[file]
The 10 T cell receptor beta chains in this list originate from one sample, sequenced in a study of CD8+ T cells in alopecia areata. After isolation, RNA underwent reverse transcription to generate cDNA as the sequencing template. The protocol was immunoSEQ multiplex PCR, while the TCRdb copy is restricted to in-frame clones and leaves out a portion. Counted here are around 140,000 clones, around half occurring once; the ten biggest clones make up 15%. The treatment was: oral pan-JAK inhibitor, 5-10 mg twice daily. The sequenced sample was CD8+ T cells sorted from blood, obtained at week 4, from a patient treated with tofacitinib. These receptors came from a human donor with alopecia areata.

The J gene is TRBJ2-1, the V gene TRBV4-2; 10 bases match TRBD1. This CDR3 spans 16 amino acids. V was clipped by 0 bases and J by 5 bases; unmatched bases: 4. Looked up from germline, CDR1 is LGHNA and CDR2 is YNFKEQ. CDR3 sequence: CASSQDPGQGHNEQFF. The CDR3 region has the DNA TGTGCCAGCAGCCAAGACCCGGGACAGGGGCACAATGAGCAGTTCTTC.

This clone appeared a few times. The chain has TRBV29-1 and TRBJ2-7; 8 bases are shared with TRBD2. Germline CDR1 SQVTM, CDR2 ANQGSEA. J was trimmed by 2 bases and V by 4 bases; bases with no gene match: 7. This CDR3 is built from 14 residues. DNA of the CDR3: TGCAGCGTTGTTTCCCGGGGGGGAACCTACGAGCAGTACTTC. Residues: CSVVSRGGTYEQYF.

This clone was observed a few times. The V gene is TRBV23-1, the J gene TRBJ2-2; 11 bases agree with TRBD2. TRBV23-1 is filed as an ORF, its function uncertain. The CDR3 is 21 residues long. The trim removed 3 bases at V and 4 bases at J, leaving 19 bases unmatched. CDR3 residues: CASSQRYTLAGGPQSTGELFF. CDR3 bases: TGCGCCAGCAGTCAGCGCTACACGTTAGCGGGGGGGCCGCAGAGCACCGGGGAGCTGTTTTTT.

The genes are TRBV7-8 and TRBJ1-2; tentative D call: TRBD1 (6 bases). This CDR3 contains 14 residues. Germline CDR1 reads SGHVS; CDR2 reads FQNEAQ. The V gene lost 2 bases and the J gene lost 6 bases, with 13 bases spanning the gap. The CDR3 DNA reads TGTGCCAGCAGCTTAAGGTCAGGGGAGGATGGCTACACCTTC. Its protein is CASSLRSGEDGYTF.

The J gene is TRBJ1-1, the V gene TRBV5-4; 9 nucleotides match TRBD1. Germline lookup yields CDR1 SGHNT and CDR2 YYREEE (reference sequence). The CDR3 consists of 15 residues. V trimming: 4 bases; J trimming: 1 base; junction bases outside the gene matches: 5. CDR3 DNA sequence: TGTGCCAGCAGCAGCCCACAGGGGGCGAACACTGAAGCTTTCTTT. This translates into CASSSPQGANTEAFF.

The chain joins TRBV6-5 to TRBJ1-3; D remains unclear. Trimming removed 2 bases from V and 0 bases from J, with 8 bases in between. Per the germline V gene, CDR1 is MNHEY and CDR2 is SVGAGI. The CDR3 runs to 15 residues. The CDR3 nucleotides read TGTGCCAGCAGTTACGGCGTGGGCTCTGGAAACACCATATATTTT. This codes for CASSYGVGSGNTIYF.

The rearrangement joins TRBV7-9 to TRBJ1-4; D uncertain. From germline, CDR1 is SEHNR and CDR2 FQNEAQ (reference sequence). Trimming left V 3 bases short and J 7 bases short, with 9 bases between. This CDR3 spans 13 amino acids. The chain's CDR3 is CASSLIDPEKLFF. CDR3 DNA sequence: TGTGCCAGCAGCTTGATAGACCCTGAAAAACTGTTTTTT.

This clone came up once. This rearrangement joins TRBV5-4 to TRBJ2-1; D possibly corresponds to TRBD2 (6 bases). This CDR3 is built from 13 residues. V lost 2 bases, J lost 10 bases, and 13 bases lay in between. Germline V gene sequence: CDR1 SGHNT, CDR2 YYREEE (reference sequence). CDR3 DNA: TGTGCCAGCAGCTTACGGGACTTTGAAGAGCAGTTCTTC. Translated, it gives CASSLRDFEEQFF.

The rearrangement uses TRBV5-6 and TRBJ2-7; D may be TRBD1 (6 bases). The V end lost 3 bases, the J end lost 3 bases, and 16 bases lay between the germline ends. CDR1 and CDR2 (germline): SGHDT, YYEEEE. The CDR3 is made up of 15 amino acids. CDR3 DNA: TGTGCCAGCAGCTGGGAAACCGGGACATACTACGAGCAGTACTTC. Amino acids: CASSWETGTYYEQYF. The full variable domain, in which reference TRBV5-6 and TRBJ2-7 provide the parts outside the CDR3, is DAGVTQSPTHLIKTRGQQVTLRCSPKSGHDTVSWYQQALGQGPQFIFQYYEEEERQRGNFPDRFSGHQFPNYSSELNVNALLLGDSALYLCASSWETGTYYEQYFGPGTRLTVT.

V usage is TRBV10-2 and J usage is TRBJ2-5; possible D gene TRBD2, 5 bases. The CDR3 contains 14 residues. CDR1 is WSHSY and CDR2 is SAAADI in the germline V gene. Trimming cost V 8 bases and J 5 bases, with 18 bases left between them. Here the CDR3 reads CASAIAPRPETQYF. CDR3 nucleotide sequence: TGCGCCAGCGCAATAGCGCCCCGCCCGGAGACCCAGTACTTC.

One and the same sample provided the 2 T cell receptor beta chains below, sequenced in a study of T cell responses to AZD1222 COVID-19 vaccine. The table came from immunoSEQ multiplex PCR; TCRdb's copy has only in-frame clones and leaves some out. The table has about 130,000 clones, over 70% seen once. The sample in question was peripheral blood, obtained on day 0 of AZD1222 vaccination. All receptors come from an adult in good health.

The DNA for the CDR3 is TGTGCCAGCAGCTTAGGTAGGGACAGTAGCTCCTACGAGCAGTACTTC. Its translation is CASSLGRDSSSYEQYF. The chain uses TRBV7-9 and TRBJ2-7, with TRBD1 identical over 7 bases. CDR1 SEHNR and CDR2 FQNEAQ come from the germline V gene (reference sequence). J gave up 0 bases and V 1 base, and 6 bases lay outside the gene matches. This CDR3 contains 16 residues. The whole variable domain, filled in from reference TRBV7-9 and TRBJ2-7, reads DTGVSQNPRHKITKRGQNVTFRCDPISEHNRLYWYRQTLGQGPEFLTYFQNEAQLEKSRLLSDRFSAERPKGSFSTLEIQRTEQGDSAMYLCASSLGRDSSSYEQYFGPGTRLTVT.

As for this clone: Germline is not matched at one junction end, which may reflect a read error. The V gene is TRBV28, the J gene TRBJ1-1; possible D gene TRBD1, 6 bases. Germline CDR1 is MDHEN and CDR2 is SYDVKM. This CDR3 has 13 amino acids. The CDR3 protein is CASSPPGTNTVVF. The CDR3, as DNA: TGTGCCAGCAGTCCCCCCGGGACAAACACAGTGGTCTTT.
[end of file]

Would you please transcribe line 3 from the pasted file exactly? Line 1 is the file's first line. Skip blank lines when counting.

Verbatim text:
This clone appeared a few times. The chain has TRBV29-1 and TRBJ2-7; 8 bases are shared with TRBD2. Germline CDR1 SQVTM, CDR2 ANQGSEA. J was trimmed by 2 bases and V by 4 bases; bases with no gene match: 7. This CDR3 is built from 14 residues. DNA of the CDR3: TGCAGCGTTGTTTCCCGGGGGGGAACCTACGAGCAGTACTTC. Residues: CSVVSRGGTYEQYF.